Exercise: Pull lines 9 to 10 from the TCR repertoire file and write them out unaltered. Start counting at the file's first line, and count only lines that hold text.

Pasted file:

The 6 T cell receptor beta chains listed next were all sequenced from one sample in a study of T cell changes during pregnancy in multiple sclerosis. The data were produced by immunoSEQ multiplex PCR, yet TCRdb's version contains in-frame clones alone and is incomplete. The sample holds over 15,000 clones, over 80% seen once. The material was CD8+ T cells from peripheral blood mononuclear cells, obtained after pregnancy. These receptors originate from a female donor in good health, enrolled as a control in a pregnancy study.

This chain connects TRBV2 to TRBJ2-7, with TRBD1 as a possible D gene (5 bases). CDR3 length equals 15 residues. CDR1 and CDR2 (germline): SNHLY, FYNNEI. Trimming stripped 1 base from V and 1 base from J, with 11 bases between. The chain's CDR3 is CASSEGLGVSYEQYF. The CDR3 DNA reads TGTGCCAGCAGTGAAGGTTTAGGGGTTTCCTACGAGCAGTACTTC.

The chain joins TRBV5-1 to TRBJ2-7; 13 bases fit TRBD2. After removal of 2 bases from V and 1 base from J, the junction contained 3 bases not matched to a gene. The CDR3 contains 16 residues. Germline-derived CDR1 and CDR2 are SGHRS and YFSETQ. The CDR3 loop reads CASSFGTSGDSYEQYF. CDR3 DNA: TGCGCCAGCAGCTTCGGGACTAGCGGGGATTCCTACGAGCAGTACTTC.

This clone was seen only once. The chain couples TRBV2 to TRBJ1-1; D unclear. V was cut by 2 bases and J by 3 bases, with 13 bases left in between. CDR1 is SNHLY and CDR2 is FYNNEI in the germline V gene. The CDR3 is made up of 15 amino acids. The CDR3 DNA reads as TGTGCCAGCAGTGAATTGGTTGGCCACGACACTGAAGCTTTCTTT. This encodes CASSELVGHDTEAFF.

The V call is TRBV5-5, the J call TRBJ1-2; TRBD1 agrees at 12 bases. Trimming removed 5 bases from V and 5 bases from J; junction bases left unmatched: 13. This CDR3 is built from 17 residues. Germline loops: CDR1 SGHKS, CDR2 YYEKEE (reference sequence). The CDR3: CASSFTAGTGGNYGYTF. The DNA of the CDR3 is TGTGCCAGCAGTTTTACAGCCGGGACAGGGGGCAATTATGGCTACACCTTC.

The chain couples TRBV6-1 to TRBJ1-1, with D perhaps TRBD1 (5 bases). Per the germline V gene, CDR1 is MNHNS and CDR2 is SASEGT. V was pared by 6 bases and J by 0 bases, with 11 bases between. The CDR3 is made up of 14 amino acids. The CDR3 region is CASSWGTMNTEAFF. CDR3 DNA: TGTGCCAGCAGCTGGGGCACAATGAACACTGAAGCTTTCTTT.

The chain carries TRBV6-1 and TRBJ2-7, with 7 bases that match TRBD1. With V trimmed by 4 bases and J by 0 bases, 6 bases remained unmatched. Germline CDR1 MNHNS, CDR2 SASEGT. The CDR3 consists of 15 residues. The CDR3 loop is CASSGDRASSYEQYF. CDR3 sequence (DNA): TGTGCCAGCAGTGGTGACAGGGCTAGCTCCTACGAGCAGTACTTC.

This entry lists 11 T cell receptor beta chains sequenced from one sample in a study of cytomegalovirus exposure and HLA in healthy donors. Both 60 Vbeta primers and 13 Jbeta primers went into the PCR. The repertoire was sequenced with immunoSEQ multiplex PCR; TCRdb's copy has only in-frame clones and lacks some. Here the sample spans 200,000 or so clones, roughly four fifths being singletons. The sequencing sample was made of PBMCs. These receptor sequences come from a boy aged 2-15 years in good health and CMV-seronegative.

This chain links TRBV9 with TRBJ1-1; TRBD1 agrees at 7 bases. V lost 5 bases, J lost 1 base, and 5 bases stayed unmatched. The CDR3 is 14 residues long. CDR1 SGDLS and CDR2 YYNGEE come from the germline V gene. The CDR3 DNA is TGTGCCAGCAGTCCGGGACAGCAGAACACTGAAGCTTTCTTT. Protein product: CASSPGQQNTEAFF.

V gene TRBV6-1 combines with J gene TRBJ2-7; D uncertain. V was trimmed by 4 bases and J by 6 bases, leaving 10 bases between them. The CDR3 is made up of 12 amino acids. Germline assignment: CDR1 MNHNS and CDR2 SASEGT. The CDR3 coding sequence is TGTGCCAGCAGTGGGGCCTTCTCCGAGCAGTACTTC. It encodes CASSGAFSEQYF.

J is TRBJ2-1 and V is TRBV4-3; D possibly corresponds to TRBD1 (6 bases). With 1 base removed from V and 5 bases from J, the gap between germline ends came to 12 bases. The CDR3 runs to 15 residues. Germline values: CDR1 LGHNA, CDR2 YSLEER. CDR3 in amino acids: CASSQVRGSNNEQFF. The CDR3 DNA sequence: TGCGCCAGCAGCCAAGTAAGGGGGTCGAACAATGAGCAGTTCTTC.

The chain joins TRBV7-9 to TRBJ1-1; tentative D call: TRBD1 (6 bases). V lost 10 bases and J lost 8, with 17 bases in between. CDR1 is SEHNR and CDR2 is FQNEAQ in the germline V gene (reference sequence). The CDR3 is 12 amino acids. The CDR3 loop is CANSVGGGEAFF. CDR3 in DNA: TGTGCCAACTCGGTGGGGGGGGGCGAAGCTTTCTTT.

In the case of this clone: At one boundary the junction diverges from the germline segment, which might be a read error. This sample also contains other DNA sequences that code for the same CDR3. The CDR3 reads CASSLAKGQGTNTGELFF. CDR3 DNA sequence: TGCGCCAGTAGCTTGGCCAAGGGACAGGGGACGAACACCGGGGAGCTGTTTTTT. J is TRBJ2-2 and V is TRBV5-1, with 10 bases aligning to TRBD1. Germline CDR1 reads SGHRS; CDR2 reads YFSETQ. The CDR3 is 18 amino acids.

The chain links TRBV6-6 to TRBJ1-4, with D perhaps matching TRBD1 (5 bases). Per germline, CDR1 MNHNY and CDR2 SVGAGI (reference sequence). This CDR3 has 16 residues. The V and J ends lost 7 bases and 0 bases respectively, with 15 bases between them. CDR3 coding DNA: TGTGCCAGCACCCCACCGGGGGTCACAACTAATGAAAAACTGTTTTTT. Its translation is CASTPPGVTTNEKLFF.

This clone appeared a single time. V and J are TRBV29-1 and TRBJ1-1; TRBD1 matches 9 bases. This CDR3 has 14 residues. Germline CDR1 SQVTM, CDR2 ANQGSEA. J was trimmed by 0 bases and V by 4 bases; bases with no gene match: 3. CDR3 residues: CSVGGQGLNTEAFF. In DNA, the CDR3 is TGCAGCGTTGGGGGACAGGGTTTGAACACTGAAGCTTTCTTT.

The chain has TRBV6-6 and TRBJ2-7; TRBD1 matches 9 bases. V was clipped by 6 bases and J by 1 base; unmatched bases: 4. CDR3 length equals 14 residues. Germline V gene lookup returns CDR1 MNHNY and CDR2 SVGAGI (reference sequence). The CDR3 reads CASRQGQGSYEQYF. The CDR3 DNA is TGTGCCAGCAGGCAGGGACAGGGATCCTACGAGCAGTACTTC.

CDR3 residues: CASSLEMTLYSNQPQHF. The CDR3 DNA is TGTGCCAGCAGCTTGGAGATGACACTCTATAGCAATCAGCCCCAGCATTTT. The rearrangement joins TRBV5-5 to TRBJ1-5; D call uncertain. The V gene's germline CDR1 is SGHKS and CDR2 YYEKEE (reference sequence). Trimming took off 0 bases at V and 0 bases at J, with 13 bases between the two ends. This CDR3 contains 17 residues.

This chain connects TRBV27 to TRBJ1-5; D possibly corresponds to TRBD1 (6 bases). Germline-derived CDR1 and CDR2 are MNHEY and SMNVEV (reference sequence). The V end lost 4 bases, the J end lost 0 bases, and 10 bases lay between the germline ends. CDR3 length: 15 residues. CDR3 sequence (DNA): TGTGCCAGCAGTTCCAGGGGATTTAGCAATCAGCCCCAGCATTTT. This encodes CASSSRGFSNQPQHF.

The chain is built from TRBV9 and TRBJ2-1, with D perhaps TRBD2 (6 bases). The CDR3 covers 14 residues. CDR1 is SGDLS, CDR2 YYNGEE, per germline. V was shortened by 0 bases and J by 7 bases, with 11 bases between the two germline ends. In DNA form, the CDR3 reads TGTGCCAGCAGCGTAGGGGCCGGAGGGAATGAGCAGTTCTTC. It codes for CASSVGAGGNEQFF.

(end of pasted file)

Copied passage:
This chain links TRBV9 with TRBJ1-1; TRBD1 agrees at 7 bases. V lost 5 bases, J lost 1 base, and 5 bases stayed unmatched. The CDR3 is 14 residues long. CDR1 SGDLS and CDR2 YYNGEE come from the germline V gene. The CDR3 DNA is TGTGCCAGCAGTCCGGGACAGCAGAACACTGAAGCTTTCTTT. Protein product: CASSPGQQNTEAFF.

V gene TRBV6-1 combines with J gene TRBJ2-7; D uncertain. V was trimmed by 4 bases and J by 6 bases, leaving 10 bases between them. The CDR3 is made up of 12 amino acids. Germline assignment: CDR1 MNHNS and CDR2 SASEGT. The CDR3 coding sequence is TGTGCCAGCAGTGGGGCCTTCTCCGAGCAGTACTTC. It encodes CASSGAFSEQYF.